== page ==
In the most simplified terms a vaccine is a biological therapeutic agent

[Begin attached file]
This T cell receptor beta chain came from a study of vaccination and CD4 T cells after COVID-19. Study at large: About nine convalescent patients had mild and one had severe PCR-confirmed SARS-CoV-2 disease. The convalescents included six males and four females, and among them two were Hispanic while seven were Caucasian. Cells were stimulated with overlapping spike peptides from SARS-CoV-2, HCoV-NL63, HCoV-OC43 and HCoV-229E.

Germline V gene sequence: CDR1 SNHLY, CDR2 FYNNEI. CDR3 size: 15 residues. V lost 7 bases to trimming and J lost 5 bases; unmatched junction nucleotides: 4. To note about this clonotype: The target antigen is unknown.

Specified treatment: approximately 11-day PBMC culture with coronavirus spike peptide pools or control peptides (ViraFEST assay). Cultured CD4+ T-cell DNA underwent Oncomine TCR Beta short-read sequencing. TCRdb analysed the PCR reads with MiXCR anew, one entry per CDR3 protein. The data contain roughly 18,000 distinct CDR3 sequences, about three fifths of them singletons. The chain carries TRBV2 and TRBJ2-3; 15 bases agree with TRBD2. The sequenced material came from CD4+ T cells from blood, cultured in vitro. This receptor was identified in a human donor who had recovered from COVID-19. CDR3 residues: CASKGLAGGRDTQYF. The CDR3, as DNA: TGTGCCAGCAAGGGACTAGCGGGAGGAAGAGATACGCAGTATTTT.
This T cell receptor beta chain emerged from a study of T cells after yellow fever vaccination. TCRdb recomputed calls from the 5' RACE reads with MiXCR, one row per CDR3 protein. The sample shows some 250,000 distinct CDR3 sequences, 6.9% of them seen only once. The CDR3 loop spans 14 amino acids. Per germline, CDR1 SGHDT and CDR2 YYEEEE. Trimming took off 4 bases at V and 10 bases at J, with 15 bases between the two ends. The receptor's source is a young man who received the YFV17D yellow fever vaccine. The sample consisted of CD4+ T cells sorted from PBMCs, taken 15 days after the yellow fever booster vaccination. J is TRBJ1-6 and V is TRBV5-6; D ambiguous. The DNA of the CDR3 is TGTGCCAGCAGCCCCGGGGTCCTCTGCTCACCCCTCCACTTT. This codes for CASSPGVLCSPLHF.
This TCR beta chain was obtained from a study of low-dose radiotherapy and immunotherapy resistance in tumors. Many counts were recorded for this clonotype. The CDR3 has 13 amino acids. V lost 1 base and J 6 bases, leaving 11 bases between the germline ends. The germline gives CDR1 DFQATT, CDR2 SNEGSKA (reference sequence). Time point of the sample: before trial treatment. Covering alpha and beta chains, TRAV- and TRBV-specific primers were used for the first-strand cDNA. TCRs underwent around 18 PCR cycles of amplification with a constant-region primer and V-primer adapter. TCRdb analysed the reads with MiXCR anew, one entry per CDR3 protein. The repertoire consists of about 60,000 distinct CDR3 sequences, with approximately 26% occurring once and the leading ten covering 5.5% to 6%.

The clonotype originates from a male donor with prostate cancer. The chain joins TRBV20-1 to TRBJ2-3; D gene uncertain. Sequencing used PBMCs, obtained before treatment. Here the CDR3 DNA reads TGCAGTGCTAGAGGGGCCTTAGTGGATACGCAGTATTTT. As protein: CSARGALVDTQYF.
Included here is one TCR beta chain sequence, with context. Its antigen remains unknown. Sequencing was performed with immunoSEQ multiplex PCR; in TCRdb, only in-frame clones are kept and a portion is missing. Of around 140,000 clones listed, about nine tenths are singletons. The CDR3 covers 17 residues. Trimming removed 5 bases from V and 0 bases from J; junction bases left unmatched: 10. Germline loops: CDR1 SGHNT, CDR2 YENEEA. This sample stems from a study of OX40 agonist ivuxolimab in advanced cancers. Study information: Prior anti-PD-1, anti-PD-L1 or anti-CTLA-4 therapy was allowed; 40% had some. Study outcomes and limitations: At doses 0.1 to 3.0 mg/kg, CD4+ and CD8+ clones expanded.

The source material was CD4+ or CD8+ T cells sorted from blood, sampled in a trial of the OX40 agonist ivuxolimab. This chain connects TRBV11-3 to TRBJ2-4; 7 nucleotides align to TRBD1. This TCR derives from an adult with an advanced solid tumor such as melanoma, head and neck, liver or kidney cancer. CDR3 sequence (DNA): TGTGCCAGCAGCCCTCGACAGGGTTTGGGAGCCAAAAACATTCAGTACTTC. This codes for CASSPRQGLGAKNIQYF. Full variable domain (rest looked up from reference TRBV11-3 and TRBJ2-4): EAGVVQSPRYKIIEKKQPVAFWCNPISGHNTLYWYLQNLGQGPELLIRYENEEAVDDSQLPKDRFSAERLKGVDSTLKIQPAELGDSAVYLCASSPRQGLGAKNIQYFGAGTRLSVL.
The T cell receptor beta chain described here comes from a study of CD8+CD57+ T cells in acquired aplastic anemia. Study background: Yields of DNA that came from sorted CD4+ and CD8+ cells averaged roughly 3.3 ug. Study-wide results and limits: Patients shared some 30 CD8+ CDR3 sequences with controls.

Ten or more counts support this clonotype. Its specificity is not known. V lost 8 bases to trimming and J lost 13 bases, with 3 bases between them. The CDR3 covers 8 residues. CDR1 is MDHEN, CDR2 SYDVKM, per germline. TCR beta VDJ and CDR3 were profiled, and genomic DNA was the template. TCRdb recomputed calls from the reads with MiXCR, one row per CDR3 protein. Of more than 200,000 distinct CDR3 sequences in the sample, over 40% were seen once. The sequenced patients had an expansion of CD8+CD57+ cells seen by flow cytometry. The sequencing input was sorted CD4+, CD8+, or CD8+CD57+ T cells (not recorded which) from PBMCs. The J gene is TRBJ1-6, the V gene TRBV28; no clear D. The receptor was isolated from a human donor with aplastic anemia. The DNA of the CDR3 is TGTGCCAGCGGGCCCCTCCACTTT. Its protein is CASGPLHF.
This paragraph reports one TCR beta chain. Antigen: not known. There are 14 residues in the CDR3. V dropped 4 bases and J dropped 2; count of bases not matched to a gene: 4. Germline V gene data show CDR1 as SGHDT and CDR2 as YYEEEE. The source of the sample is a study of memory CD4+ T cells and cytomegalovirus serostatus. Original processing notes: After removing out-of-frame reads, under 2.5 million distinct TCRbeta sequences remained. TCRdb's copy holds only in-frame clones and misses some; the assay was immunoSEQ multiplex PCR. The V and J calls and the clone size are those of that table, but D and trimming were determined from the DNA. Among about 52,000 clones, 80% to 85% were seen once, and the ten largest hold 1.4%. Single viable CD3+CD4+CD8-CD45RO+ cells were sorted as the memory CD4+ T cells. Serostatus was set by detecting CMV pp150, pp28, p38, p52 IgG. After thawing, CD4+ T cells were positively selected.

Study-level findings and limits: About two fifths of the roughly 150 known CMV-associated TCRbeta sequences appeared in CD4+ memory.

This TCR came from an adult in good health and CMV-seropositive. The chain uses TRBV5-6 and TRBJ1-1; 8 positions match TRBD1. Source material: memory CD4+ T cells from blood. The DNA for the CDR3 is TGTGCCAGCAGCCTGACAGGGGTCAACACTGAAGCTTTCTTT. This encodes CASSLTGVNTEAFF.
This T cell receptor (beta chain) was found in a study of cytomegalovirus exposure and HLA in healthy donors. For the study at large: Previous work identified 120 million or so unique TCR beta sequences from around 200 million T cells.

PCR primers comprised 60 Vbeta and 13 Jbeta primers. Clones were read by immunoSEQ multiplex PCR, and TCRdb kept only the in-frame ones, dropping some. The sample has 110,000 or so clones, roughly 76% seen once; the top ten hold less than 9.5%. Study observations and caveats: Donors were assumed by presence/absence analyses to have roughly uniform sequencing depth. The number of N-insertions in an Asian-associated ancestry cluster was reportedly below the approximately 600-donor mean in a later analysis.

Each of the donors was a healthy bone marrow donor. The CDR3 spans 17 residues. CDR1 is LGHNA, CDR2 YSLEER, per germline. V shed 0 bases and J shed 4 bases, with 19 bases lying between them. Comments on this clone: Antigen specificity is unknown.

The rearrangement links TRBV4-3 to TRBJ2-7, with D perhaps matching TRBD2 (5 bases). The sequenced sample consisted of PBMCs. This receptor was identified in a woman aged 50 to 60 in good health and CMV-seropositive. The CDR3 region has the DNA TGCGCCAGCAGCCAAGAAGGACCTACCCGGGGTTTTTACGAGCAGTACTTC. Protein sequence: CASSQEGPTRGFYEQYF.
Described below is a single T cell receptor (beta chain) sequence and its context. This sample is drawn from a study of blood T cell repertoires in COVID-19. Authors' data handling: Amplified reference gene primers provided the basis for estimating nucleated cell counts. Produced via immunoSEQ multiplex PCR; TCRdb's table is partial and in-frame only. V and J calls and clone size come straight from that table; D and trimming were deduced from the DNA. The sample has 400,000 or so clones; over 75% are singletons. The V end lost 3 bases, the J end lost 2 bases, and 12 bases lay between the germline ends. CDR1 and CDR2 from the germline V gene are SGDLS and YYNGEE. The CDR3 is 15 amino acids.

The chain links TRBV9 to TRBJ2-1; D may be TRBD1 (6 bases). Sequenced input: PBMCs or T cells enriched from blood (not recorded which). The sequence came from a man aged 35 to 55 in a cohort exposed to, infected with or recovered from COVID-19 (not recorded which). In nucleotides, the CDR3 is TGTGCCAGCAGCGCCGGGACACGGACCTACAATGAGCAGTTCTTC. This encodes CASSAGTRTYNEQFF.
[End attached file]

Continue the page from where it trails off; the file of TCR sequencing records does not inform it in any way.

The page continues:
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In the most simplified terms, a vaccine is a biological therapeutic agent which offers active acquired immunity against a disease. Unlike most medications that treat diseases, vaccines have a sole purpose of prevention (Better Health, 2018). There are various types of vaccines. These include live-attenuated, inactivated, subunit, and toxoid. Most vaccines include four fundamental ingredients, these are: antigens, adjuvants, preservatives and stabilizers (U.S Department of Health & Human Services, 2019). Vaccines are not a recent biological advancement as immunisation techniques were discovered over two centuries ago. When smallpox was an infectious disease, claiming the lives of 300 million innocent people, an eighteenth-century doctor by the name of Edward Jenner noticed that farmers who contracted mild cowpox were immune to smallpox. With his keen observations, he scraped off the dried cowpox sores, grinded them and inoculated civilians with the powder (Children’s Hospital of Philadelphia, 2019). Since 1796, there has been a multitude of vaccines now available for public usage (Better Health, 2018). Whilst conventional types of vaccines such as attenuated, inactivated and toxoid vaccines have been recognised for successfully protecting hosts from various fatal diseases, advances in immunology and genomics have added recombinant vaccines into the vaccinology field. As there is not a lot of public attention on recombinant vaccines, there is still some debate concerning its safety and its ethical aspects. This presentation will discuss why human manipulation of viral pathogenic genes, specifically in recombinant vaccines, are not dangerous as the practices are safe and there are no current ethical issues.A handful of sceptics argue that recombinant vaccines are not safe as they do not have adequate research. However, this is not the case. The most well-established recombinant vaccine is the Hepatitis B vaccine. Hepatitis B (HPV), according to the CDC is “a contagious virus that is transmitted through blood, blood products, and other fluids…Symptoms include a sudden fever, tiredness, loss of appetite, nausea, vomiting, stomach pain, dark urine, joint pain, and yellowing of the skin and eyes”. It is a part of the Australian National Immunisation Program and is recommended within the 24 hours after birth. When the Hepatitis B vaccine was in development, there were many obstacles that had to be overcome however there was rigorous research and testing regarding safety. The research company, Merck Sharp & Dohme Research Laboratories, tested the vaccine on chimpanzees, mice and guinea pigs for 20 years before proceeding with human trials (Science Direct, 2016). All the tests demonstrated that the hosts were 100% protected against the disease and displayed no symptoms. The vaccine was then licensed by the Federal Republic of Germany in May 1986 and later by the American Food and Drug Administration (FDA) and Centres for Disease Control and Prevention (CDC) on the 23rd of July in the same year (Science Direct, 2016). Even after being successfully registered, each batch of the vaccine is regularly monitored on 3 aspects: Potency (the vaccine functions as it is meant to), purity (certain ingredients used during production have been removed) and sterility (it contains no foreign bacteria) (U.S. Department of Health & Human Services, 2019). Therefore, it is unfair to argue that recombinant vaccines are dangerous as there was considerable research including multiple animal and human trials which supports the vaccine’s safety.In addition to being constantly monitored, another factor which reassures the vaccine’s safety is how vaccines are administered. There are numerous ways of administering a vaccine such as injecting straight into the bloodstream (injection), pills that are swallowed (oral) and spraying a liquid up the nose (nasal) (National Institution of Allergy and Infectious Diseases Government, 2011). Australia has very specific rules and procedures regarding the administration of vaccines. It must be at a licensed medical clinic such as a pharmacy, hospital or medical centre and completed by a licensed nurse or doctor. The practitioner must use an alcoholic wipe to disinfect the injection area to decrease the chances of infection and reduces the likelihood of irritation at the injection site. Each vaccine has a specific needle gauge which is required, an angle which the needle is meant to be injected and a location of the injection for example the hepatitis B vaccine requires a 26, 27 gauge or 10mm needle (Better Health, 2018). It is clear there are many safety procedures completed to ensure the patient’s safety and proves that manipulation of viral genes is not a dangerous endeavour.Another critical factor which demonstrates human manipulation of genes is not dangerous is the scientific background regarding recombinant vaccines. An ethical concern regarding recombinant vaccines is the possibility it may cause the patient to catch the disease. However this thought can be disregarded as the vaccine excludes blood products. Recombinant vaccines work by extracting the specific genome section of the viruses’ genes responsible for evoking an immune system response and combining it with an empty plasmid to form a plasmid with the foreign gene. In the case of the hepatitis B vaccine, the gene coding responsible to evoking an immune response or “S” gene was isolated and embedded into an empty yeast (Saccharomyces cerevisiae) plasmid capable of efficiently synthesising large quantities of the antigen HBsAg (Science Direct, 2016). This means that antigens are synthetic, mimicking the HBsAg antigen but it cannot reproduce sufficiently within the host’s body. The antigen would not survive for extended periods of time thus it is impossible to catch the disease from the vaccine. Similarly, another ethical concern is allergies. Some people fear that getting the vaccine may cause severe allergies and even death. The organisation of Public Health suggests that the chances of reacting extremely to the vaccine is 1 in 1,000,000 (Hep Mag, 2013). The chances are very low and would only occur if the patient has a compromised immune system. On the other hand, according to Hep Mag, the annual risk of contracting the hepatitis B virus naturally in the United States is approximately 1 in 62,500 (Hep Mag, 2013). Obviously, the risks of not getting vaccinated outweigh the risks of extreme reactions.Ultimately, human manipulation of viral pathogenic genes is not dangerous as practices are totally safe and the present-day ethical concerns regarding recombinant vaccines have been debunked. The recombinant vaccine had extensive research and monitoring for decades before being registered available to the public, there are highly strict regulations and procedures regarding the vaccine’s administration and the chances of contracting the disease or having extreme allergic reactions from the vaccine are very low. As the advancement of technology and the understanding of recombinant vaccines deepen, it is most likely that there will not be a rise in any ethical issues in the future either.